UH Optometry Student Lands Prestigious Essilor Internship
Easy Anyama Swaps NFL Dreams for A Better Future Through Optometry
Easy Anyama, 25, has proven he can excel in any arena – whether it be a football field, optometry school or a highly competitive application process.
Anyama, a first-year student at the University of Houston, College of Optometry, is one of only three students nationally to be selected for a prestigious summer internship with Essilor of America Inc., the leading manufacturer of optical lenses in the U.S. and a subsidiary of Paris-based Essilor International.
He will spend 10 weeks at Essilor’s U.S. headquarters, which is in Dallas.
Since 2006, Essilor has offered paid summer internships to three optometry students – two first-years and one fourth-year. These students are placed in different areas of the company, including marketing, the Essilor Vision Foundation, Eyecare Professional University, supply chain, human resources and others. Each student is assigned a project and, at the end of the internship, presents it to company representatives.
“This internship is a once-in-a-lifetime opportunity,” Anyama said. “I’m excited for the chance to work on a team within Essilor and achieve a goal that could one day change people’s lives.”
It’s not surprising Anyama was selected for the internship. After all, he has a history of success.
From NFL Dreams To Optometric Passion
A football and track star at Stafford High School in Texas, Anyama won the University Interscholastic League state track and field championship in two events and went on to attend the University of Texas at Austin as an NCAA track and field student athlete with a scholarship. He won another athletic scholarship when he transferred to Texas State University to play football for the Texas State Bobcats. He ended up as team captain, an honor bestowed on players who inspire excellence both on and off the field.
While at Texas State, Anyama also made time to pursue his other interest – science. He graduated with a bachelor’s degree in microbiology.
In spring 2018, he was focused on training for the NFL and looking for work during his senior year. He landed a job as an optometric assistant at Texas State Optical in San Marcos.
“When I ended up working there, it completely blew my mind at how fun and interesting the profession was,” Anyama said. “The doctor there just enjoyed bringing his personality to every room and getting to know his patients.”
After about five months on the job, Anyama was invited to the Seattle Seahawks rookie training camp. Following that, he got the opportunity to try out for the Los Angeles Rams. Both teams ended up letting him go.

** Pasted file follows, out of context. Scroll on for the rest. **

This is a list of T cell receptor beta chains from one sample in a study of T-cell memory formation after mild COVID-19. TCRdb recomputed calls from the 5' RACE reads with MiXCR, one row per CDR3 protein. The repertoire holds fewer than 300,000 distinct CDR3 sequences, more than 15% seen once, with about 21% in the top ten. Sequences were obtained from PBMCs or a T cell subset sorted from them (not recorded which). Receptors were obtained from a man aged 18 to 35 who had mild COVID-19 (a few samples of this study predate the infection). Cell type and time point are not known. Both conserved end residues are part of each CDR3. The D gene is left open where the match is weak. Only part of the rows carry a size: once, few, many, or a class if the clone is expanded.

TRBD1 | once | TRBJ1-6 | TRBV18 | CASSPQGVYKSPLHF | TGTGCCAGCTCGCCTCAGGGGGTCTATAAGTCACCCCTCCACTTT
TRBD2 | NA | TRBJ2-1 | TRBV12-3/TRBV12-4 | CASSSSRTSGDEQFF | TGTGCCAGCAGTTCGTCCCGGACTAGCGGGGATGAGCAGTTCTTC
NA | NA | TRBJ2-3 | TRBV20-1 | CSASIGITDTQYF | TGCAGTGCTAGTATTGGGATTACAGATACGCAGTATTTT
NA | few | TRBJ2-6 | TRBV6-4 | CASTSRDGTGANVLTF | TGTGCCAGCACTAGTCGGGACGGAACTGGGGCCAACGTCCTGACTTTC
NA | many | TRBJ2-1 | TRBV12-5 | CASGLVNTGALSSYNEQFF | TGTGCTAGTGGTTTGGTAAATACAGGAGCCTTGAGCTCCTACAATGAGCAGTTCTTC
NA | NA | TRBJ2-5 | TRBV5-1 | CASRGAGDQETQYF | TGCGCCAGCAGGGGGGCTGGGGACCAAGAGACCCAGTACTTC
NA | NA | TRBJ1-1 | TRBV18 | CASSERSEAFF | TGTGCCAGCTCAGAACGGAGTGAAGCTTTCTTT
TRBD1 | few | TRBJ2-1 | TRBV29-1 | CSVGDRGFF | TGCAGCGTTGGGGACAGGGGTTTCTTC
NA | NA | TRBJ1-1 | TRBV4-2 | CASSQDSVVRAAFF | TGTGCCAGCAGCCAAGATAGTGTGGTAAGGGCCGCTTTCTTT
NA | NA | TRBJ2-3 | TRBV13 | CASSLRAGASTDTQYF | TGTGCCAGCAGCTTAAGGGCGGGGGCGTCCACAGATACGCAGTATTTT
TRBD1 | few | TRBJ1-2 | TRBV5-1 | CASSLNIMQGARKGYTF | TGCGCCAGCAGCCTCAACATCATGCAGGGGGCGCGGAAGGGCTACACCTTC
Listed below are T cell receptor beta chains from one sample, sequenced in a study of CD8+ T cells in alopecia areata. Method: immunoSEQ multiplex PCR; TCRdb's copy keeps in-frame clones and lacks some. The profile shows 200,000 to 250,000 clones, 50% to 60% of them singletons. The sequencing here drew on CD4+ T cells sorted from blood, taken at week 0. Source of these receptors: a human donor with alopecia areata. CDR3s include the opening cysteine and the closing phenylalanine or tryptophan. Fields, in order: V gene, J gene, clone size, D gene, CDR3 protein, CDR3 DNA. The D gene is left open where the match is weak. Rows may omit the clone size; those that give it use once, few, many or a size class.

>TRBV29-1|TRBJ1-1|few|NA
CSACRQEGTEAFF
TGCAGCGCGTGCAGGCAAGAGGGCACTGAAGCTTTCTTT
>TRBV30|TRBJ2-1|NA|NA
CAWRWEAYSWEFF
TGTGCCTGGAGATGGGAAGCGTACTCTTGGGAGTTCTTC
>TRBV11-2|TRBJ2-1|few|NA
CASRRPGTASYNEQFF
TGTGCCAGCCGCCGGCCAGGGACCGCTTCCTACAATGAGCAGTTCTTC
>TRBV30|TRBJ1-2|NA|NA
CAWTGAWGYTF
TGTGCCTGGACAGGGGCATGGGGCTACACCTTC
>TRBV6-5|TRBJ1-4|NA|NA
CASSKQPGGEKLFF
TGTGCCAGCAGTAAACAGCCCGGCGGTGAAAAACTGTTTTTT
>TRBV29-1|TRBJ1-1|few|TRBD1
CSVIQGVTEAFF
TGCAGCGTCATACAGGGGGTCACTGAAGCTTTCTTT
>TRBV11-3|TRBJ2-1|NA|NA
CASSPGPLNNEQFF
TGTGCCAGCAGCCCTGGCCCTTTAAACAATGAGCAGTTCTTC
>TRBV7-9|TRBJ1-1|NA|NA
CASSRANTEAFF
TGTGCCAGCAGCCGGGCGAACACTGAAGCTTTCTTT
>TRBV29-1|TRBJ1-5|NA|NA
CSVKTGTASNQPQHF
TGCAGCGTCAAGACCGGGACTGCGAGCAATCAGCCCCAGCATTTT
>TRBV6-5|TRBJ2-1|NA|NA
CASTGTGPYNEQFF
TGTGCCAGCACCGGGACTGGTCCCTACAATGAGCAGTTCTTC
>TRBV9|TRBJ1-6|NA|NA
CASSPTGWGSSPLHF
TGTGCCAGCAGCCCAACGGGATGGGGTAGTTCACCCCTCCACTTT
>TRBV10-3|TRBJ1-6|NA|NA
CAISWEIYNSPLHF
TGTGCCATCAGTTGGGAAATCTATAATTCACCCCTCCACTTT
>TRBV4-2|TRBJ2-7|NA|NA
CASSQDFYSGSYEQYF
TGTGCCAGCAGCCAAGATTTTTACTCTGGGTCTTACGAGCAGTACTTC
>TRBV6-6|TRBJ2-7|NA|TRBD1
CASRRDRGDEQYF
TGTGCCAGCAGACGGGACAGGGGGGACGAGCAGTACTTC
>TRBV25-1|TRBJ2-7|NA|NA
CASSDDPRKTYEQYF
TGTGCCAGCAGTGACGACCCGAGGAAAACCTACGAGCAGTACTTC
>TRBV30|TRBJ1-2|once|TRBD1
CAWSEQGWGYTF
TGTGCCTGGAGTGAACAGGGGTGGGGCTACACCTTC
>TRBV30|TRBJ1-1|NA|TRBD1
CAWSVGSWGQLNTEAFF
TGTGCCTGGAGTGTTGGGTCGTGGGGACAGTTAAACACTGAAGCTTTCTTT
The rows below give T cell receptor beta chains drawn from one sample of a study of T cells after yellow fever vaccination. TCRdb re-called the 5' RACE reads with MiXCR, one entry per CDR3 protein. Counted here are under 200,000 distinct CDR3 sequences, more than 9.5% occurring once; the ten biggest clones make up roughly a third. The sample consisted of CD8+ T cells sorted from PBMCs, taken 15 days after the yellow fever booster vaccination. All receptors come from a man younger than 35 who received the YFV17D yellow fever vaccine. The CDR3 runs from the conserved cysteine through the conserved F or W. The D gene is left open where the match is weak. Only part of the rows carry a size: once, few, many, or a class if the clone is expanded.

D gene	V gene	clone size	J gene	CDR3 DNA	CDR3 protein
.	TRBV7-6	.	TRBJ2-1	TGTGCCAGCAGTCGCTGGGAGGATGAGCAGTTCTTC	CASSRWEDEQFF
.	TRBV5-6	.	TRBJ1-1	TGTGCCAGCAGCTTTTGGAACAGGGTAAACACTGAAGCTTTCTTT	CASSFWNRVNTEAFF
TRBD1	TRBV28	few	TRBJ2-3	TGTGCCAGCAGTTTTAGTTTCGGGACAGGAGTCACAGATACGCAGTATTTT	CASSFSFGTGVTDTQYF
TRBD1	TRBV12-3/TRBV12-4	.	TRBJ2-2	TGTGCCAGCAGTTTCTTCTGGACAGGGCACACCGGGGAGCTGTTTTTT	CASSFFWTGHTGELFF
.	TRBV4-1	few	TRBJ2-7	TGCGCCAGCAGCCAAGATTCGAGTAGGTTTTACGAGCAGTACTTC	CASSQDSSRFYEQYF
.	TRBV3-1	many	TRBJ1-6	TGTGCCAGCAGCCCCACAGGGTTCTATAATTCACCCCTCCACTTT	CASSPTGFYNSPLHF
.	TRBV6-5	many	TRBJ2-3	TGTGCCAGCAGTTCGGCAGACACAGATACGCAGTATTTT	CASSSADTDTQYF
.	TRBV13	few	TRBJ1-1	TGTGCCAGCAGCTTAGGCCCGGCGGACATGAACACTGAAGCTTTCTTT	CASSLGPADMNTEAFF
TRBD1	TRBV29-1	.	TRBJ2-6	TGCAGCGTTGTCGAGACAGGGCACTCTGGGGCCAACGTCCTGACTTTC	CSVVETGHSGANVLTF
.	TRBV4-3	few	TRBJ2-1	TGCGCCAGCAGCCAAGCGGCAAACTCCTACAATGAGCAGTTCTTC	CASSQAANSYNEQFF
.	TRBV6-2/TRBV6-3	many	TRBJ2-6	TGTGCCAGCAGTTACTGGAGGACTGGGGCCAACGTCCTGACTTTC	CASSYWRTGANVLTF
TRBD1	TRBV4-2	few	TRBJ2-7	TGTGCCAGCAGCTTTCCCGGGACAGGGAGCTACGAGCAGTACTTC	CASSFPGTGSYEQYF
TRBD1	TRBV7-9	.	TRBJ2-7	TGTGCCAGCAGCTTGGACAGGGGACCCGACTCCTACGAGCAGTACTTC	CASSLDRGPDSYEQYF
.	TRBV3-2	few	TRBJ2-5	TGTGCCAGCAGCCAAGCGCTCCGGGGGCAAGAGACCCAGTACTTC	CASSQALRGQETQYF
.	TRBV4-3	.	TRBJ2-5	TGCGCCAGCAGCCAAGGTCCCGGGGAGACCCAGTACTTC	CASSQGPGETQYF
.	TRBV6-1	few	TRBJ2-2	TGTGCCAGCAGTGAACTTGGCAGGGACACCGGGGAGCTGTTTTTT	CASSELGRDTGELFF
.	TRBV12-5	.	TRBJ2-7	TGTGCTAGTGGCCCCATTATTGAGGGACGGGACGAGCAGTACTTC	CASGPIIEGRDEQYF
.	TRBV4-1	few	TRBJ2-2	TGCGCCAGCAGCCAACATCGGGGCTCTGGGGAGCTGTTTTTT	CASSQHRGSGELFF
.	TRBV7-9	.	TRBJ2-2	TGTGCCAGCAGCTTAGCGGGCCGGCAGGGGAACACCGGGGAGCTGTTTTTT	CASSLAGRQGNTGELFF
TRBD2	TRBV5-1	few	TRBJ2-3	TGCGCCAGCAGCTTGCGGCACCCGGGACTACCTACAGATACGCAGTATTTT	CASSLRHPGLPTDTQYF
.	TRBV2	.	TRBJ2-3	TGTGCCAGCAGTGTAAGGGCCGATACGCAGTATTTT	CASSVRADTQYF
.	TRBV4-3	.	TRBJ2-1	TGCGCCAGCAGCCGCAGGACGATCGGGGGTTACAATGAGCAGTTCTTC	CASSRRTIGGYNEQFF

“At that point, I realized making it in the NFL is not that easy,” he said. “If you’re a definite draft pick, then you’re in for the long haul, but if you’re a fringe guy, someone at the edge, then you’re going on and off.”
So he turned back to optometry, learning everything he could about the profession and studying for the Optometry Admissions Test. He started working at Visionworks of America as an eyewear specialist/laboratory technician.
Anyama brought the same drive he displayed on the football field to optometry. “I was constantly reading, asking questions and researching,” Anyama said. “It turned out optometry was much cooler than I had originally thought. It was then I developed my passion for eye health and the eye care industry.”
He credits the three Doctors of Optometry he worked with, Drs. Stephen Stanfield, OD ’83; Jeslyn Sabol, OD ’13; and Suzanne Turner, OD ’12 – all of whom are UHCO graduates – for showing him how optometry can make a difference in patients’ lives and in their communities.
“Even if I end up helping one patient, that’s something,” he said. “I remember this mother came into one of the practices where I worked.” The lady was upset because she wasn’t able to help her child with homework. Her blurry vision made it hard to read.
“In the end, my doctor was able to help her,” he said. Her grief followed by her joy made a lasting impression on him.
Believing in a Larger Vision
However, Anyama hopes to not only help individual patients but be a part of something larger. Think: A global effort for the greater good.
Uncorrected poor vision is the world’s most widespread disability, affecting one in three people in the world. Essilor is on a mission to eliminate correctable poor vision by 2050. To that end, the company invested in a report that compiled evidence-based insights into the needs and challenges of the vision health crisis, identified possible solutions and provided guidance.
The report, released in fall 2019, estimated it would cost $14 billion and commitment from multiple stakeholders to wipe out uncorrected poor vision from the world.
“It’s an achievable goal and I want to be part of the people who help achieve it,” Anyama said. “I really like Essilor as a company, and I’m hoping that working with them will help me impact the world and vision health on a macro-level. As a young aspiring optometrist, I feel being part of the solution is our responsibility. The future is in our hands.”